Chennai-based engineer Shanmuga Subramanian, who was credited by NASA last year for spotting the debris of the Vikram lander of Chandrayaan 2 on moon, has come up with another revelation. The techie has claimed to have spotted Chandrayaan 2's rover (Pragyan), which he said on Twitter is pretty much "intact" on the moon's surface.
In a series of tweets, Subramanian claimed that the rover had "rolled out a few metres from the skeleton Vikram lander whose payloads got disintegrated due to rough landing".
He also made these observations:
- "Debris I found was of Langumir probe from the Vikram lander
2. Debris NASA found might be from other payloads, antenna, retro braking engines, solar panels on side etc.,
3. Rover has rolled out from lander & has actually travelled few metres from the surface"
He also said that that the commands were sent to lander "blindly" for days and "there is a distinct possibility that lander could have received commands and relayed it to the rover.. but lander was not able to communicate it back to the earth".
Indian Space Research Organisation (ISRO) had lost contact with the lander Vikram following its launch from Chandrayaan 2 moon orbiter on 7September when it tried to make soft-landing near the moon's south pole.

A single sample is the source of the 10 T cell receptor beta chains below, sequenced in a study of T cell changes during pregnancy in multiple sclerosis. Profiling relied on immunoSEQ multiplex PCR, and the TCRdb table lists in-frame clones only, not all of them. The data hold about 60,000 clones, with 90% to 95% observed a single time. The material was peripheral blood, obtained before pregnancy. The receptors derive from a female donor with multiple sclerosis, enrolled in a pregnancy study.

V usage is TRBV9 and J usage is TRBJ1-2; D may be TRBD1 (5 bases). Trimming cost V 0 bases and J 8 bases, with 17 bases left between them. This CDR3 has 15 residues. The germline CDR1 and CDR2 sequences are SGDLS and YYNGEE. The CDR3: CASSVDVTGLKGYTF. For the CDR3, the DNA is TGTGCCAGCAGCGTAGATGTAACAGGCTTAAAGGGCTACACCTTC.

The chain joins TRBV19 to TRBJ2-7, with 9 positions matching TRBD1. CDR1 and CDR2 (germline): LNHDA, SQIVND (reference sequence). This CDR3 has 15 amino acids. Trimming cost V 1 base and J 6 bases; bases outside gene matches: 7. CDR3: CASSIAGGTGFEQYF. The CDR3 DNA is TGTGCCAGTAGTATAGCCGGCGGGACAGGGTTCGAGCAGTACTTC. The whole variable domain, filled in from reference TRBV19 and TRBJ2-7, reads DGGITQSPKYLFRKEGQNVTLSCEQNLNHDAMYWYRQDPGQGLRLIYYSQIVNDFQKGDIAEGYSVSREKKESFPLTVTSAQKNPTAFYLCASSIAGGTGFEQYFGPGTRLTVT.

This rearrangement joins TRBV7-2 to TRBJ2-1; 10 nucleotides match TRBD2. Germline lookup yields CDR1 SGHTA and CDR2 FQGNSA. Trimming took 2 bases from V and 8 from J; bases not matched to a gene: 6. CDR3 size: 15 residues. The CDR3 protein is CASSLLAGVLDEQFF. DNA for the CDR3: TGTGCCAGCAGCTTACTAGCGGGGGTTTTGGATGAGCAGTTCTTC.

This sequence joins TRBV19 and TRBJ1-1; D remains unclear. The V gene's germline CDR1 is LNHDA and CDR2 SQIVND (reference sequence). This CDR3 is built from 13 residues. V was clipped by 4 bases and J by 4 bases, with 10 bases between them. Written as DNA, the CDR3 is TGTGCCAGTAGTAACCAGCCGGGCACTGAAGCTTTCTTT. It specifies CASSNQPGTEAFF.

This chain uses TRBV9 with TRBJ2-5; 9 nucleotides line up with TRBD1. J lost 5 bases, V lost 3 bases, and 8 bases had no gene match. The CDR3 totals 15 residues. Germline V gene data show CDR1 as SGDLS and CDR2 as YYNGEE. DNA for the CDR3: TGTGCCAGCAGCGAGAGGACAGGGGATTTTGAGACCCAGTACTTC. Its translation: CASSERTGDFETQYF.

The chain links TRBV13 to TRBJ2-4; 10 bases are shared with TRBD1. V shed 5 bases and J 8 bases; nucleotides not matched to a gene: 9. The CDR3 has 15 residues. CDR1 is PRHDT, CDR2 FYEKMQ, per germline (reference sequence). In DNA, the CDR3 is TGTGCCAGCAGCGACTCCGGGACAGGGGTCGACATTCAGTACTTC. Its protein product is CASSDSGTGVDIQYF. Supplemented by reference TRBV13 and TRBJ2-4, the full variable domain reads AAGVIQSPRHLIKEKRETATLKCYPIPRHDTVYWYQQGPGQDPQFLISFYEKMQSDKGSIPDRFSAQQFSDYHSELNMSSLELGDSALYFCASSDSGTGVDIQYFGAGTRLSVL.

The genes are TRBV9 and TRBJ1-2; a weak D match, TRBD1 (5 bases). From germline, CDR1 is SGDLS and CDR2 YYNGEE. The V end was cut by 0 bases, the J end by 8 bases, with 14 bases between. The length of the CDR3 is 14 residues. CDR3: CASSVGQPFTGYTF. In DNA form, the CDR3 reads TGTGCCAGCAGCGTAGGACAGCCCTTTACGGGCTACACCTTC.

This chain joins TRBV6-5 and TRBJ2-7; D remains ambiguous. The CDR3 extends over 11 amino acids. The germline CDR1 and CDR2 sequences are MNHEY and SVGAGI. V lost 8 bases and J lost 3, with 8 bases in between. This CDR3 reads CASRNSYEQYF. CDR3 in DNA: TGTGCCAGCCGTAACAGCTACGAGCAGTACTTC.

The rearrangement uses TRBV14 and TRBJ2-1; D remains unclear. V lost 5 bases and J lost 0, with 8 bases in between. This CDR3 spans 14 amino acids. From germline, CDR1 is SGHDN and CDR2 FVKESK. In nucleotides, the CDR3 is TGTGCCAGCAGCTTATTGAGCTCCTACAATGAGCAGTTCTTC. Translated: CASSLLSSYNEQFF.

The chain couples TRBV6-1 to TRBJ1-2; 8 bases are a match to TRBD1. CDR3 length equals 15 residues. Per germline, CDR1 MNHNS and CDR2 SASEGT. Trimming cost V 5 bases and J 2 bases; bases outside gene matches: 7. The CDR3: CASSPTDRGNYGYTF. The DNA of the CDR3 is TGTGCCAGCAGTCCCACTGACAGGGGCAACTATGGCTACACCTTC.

The prized lander was part of India’s second mission to the Moon—Chandrayaan-2 was launched on 22 July from Satish Dhawan Space Centre in Sriharikota. However, it went incommunicado two minutes before it was expected to make a soft landing on 7 September. At the time, the lander was believed to have made a hard landing on the Moon. The mission consisted of an orbiter, lander Vikram and rover Pragyan.
Subramanian has also mailed ISRO about his latest find, a screenshot of which he shared on Twitter.
The Chandrayaan 2 is a ₹978 crore unmanned moon mission with the satellite alone costing ₹603 crore while the launch vehicle ₹375 crore.
A successful soft landing on the moon's surface would have made the country only the fourth - after the United States, Russia and China - to achieve the feat. It would also have made India the first country to complete a soft landing near the South Pole on its very first attempt.
India's Geosynchronous Satellite Launch Vehicle, GSLV MkIII-M1 successfully launched the 3,840-kg Chandrayaan-2 spacecraft into the Earth's orbit on July 22. The spacecraft successfully entered the lunar orbit on August 20 by performing Lunar Orbit Insertion (LOI) manoeuvre, and on September 2, 'Vikram' successfully separated from the orbiter.